1. Hi Gina – no one is saying that the bike lane alone would’ve prevented Mr. Jensen’s death. The plan is more comprehensive than that: removing traffic lanes and implementing traffic calming measures would 1) move car traffic at slower speeds, 2) increase visibility for both drivers and pedestrians, and 3) de-incentivize through-traffic and decrease volume of automobiles, thus reducing the total number of collisions, injuries, and deaths. May I remind you that the DOT observed nearly one crash every other day on this 1.5 mile stretch of road? How can you blame individuals when this is clearly the fault of poor design?

      The fact that you have made an attempt to focus only on the bike lane shows that you don’t have a clear understanding of the plan, which was not created by disgruntled cyclists – it was designed by the NYC DOT, after 2 years of very specific research in the area with ALL modes of transit in mind.

      I agree with you that cyclists should obey the traffic laws and face punishment if they fail to do so. But consider this: a collision between cyclist and pedestrian can be dangerous, yes, but the odds of fatality are astronomically lower than a collision between automobile and pedestrian.

      Face the facts, Gina: it’s a dangerous stretch of road and must be changed. Everyone knows this and I’d bet that on some level, you do too. How many more deaths and injuries until you come around?

    2. It’s not the bike lane itself that will stop deaths of pedestrians. It’s the vehicle lane reduction to one lane each way with a curb and a row of parked cars on either side. Have you ever tried speeding on a narrow one-lane road? It’s much harder to do than when you have two lanes at your disposal.

      The bike lane is merely the benefactor of the extra space.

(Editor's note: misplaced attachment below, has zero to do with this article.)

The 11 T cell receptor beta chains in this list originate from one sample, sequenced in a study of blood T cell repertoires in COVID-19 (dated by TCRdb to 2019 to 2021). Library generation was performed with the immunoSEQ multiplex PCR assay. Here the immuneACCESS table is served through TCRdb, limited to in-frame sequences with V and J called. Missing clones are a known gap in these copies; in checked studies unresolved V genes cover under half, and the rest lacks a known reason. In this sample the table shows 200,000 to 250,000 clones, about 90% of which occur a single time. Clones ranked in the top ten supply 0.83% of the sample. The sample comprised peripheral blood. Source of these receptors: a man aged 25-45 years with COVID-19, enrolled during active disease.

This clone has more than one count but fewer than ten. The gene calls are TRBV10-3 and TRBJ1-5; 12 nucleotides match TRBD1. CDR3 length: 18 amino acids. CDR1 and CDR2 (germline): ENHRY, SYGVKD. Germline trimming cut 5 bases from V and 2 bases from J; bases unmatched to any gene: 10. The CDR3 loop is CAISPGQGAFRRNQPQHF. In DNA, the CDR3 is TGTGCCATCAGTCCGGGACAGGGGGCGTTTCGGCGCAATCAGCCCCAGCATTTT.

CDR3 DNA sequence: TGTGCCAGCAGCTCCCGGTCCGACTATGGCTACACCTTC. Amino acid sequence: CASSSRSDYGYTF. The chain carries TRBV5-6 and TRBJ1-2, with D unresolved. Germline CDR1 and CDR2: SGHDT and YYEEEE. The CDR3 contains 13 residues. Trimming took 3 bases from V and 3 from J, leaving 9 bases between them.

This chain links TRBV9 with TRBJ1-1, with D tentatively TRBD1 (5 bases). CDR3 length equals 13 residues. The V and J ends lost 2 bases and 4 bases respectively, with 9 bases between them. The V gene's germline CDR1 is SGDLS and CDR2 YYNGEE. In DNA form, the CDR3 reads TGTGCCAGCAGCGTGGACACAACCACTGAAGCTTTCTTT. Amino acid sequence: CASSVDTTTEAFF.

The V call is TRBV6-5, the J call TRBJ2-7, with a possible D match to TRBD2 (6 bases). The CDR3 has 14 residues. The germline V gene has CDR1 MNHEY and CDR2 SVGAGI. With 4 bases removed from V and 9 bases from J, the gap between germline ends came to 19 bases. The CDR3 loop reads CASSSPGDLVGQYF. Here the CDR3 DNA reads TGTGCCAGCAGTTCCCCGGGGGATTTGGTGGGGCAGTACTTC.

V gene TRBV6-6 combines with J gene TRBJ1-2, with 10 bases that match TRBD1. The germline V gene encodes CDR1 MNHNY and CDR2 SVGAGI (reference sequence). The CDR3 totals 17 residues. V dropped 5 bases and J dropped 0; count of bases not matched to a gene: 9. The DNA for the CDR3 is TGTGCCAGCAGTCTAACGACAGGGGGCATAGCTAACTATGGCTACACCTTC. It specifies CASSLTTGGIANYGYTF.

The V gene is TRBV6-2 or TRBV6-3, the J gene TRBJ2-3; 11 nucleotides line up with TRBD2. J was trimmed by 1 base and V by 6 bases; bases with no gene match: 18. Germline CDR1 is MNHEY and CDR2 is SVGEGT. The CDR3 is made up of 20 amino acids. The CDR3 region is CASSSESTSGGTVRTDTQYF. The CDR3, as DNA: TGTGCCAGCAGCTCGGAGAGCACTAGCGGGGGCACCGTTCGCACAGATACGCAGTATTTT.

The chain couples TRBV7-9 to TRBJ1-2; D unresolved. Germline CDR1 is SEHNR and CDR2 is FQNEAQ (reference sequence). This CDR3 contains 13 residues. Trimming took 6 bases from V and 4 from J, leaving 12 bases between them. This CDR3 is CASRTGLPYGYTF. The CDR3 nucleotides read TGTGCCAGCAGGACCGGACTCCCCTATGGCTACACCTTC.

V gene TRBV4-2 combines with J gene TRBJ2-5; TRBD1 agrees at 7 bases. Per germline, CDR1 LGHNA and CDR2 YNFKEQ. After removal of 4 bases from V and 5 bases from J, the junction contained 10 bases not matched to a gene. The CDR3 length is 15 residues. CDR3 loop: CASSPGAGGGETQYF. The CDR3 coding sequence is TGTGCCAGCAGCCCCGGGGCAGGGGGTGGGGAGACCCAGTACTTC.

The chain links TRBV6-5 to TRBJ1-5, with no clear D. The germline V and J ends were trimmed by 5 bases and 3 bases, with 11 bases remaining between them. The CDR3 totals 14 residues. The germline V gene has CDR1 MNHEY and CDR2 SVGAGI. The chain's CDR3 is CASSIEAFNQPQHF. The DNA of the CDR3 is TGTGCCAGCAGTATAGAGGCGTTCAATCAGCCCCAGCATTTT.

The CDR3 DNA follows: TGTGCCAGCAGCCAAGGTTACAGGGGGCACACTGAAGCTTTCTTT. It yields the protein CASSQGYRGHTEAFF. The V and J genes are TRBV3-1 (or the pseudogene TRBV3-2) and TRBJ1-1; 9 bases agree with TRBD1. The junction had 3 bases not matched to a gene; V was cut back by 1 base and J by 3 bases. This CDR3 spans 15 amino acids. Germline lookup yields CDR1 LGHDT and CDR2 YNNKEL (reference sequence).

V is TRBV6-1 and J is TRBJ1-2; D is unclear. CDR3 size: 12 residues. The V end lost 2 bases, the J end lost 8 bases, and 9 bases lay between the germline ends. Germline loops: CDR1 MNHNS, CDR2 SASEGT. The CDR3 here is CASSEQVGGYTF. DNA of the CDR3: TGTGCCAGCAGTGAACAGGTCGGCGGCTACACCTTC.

3. Heard of those for the change ripping off signs of those against. Really? How about trying to work together to make a positive change? Oh, the other side doesn’t want to listen. But when I read what those for the change say or write, doesn’t seem as if you want to listen either. Those against the change are shamed. Works both ways. Hear yourselves out. Once the change is made and I have some criticism or helpful criticism about it, will I be listened to or made to feel bad?

  4. Just a friendly reminder to our Greenpointers readers: we’re a small team, so unfortunately, we will not be able to monitor and approve comments over the weekend.

  5. Still if Matthew Jensen obeyed traffic laws then he would not have been hit by the car. All McGuinness Boulevard needs is speed cameras and speed bumps. Much of the congestion on McGuinness Boulevard now is due to all the new construction going on. We also need turning lanes and signals on each corner. If bicyclists want safety, then they should all get a license and license plate that proves that they can adhere to rules of the road and be accountable for their actions.

  6. Activists refuse to believe residents don’t want this.
    Trans Alt and its Lyft funded marches are agenda driven not what’s good.

  7. Bill de Blasio policy adviser Lincoln Restler (not pictured) came under fire for sharing this photograph of his family at a pro-immigration rally where his sister Victoria held up a ‘f*** whiteness’ sign

    Trolls went as far as to label the family racist in aggressive comments which flooded his page.

  8. Greenpoint for a neighborhood has the worst air quality along with Williamsburg in the city , apart from being a superfund site that will take another 50 years to clean up it is not a safe place to live. McGuinness Blvd has been an urban disaster for many decades . It’s dangerous , in my 40 years in the area I’ve only seen the ugly side of it . Time for a break in our area. Younger kids coming in . Cleaner air .. less trucks .
    The company’s that are afraid they will loose much are mistaken . Not sure how many live here.

  9. Over 7 people have died of cancer in my block including my wife. Mostly women . Quite a few are survivors.
    I am not sure why making the blvd safer in air quality is such an issue. Count the white bikes in our area , many have been removed . It’s time to change the way we think how we can live in this neighborhood.

Leave a comment

Your email address will not be published. Required fields are marked *